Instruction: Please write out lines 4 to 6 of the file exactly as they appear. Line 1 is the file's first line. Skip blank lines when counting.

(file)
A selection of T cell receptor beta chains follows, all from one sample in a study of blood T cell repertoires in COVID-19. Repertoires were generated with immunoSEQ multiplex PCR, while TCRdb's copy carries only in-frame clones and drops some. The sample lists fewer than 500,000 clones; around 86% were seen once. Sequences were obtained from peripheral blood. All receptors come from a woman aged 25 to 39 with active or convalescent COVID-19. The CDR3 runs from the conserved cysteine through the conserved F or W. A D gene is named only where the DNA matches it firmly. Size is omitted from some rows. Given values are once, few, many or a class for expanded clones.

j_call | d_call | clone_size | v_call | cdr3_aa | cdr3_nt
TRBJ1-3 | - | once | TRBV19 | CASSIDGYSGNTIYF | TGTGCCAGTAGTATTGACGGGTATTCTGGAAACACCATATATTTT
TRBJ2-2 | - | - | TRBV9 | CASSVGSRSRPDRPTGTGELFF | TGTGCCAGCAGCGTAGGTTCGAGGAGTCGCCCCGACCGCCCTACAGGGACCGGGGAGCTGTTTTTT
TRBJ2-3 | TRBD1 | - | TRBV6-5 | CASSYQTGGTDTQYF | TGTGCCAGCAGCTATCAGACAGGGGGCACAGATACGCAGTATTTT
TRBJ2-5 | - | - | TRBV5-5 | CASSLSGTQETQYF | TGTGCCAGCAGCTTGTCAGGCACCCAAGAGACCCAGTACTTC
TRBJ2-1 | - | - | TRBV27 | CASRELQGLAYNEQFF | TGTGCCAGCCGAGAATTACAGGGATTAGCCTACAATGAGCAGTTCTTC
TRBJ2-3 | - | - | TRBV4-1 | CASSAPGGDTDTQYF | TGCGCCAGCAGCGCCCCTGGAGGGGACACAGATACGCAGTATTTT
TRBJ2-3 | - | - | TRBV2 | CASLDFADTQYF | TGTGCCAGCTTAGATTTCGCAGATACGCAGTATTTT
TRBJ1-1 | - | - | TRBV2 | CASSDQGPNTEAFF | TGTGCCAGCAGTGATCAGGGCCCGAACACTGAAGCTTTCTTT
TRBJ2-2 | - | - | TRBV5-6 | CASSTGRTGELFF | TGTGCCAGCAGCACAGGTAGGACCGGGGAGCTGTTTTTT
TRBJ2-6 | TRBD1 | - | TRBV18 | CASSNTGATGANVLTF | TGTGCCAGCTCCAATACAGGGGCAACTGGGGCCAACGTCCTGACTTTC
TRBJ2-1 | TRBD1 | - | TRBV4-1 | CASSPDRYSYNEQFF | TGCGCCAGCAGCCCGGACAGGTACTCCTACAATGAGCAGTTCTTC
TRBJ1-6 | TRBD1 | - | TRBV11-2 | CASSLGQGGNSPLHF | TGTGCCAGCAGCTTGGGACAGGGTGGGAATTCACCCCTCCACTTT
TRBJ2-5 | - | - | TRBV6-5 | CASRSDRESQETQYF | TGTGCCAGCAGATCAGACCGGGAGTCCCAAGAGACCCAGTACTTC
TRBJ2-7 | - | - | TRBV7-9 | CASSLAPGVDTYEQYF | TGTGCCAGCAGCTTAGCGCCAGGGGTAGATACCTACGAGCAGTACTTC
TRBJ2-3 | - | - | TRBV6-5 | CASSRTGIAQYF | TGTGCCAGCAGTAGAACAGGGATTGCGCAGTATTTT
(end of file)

TRBJ2-2 | - | - | TRBV9 | CASSVGSRSRPDRPTGTGELFF | TGTGCCAGCAGCGTAGGTTCGAGGAGTCGCCCCGACCGCCCTACAGGGACCGGGGAGCTGTTTTTT
TRBJ2-3 | TRBD1 | - | TRBV6-5 | CASSYQTGGTDTQYF | TGTGCCAGCAGCTATCAGACAGGGGGCACAGATACGCAGTATTTT
TRBJ2-5 | - | - | TRBV5-5 | CASSLSGTQETQYF | TGTGCCAGCAGCTTGTCAGGCACCCAAGAGACCCAGTACTTC